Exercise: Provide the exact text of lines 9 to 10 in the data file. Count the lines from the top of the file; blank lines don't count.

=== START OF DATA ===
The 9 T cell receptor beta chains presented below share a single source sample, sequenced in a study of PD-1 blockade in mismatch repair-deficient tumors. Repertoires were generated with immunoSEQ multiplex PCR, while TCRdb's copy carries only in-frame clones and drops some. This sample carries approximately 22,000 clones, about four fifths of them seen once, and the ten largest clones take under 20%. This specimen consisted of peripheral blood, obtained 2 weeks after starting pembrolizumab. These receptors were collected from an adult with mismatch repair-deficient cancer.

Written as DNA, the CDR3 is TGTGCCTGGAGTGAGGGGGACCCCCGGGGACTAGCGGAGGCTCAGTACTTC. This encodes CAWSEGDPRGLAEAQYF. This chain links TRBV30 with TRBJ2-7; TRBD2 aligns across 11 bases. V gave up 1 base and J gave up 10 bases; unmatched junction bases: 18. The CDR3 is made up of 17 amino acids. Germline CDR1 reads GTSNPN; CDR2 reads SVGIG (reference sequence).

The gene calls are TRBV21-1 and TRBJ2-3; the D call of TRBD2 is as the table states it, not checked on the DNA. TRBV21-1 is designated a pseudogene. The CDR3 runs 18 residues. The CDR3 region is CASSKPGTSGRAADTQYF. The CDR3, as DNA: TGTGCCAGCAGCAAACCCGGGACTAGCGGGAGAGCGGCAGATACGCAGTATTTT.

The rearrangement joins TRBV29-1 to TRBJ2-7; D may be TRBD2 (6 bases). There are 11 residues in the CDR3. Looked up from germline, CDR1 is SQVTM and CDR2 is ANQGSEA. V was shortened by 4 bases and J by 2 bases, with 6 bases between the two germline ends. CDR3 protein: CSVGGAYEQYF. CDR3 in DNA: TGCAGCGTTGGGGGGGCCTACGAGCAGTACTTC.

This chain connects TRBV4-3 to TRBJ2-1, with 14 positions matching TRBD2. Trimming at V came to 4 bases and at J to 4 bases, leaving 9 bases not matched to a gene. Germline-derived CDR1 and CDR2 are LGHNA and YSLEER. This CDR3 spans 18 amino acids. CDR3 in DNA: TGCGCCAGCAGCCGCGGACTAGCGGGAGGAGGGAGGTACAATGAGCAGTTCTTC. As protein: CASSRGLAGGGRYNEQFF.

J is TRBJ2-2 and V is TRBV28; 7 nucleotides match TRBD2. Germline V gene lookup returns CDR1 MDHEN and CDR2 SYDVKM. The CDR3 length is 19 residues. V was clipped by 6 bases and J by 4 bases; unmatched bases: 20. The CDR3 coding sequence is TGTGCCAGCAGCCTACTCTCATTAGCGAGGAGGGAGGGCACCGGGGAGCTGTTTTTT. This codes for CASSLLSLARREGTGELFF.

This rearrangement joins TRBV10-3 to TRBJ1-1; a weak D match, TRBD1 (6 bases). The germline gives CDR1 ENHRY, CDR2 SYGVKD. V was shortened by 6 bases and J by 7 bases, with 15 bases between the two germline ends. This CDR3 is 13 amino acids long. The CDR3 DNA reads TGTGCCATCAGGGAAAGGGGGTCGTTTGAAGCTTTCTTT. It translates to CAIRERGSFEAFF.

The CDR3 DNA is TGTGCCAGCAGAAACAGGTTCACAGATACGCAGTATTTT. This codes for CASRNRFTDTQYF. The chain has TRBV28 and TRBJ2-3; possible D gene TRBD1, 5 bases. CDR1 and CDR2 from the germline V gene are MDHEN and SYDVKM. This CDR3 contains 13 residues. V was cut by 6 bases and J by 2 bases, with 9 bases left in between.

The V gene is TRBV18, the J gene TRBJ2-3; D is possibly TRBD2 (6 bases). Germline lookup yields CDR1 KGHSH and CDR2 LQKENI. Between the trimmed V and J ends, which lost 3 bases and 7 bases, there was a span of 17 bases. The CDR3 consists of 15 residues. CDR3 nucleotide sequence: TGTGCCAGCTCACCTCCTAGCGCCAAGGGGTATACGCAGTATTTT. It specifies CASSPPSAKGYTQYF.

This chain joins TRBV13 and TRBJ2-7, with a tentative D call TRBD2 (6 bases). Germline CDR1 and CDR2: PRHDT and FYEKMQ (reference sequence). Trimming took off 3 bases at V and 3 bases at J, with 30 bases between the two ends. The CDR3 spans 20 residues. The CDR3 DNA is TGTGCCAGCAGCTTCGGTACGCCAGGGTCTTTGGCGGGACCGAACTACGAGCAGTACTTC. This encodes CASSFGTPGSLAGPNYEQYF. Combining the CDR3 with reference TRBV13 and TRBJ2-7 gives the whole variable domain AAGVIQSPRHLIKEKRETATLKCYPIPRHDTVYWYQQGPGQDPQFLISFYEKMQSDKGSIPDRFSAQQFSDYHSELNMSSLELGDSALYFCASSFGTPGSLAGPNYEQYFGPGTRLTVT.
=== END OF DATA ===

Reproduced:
The V gene is TRBV18, the J gene TRBJ2-3; D is possibly TRBD2 (6 bases). Germline lookup yields CDR1 KGHSH and CDR2 LQKENI. Between the trimmed V and J ends, which lost 3 bases and 7 bases, there was a span of 17 bases. The CDR3 consists of 15 residues. CDR3 nucleotide sequence: TGTGCCAGCTCACCTCCTAGCGCCAAGGGGTATACGCAGTATTTT. It specifies CASSPPSAKGYTQYF.

This chain joins TRBV13 and TRBJ2-7, with a tentative D call TRBD2 (6 bases). Germline CDR1 and CDR2: PRHDT and FYEKMQ (reference sequence). Trimming took off 3 bases at V and 3 bases at J, with 30 bases between the two ends. The CDR3 spans 20 residues. The CDR3 DNA is TGTGCCAGCAGCTTCGGTACGCCAGGGTCTTTGGCGGGACCGAACTACGAGCAGTACTTC. This encodes CASSFGTPGSLAGPNYEQYF. Combining the CDR3 with reference TRBV13 and TRBJ2-7 gives the whole variable domain AAGVIQSPRHLIKEKRETATLKCYPIPRHDTVYWYQQGPGQDPQFLISFYEKMQSDKGSIPDRFSAQQFSDYHSELNMSSLELGDSALYFCASSFGTPGSLAGPNYEQYFGPGTRLTVT.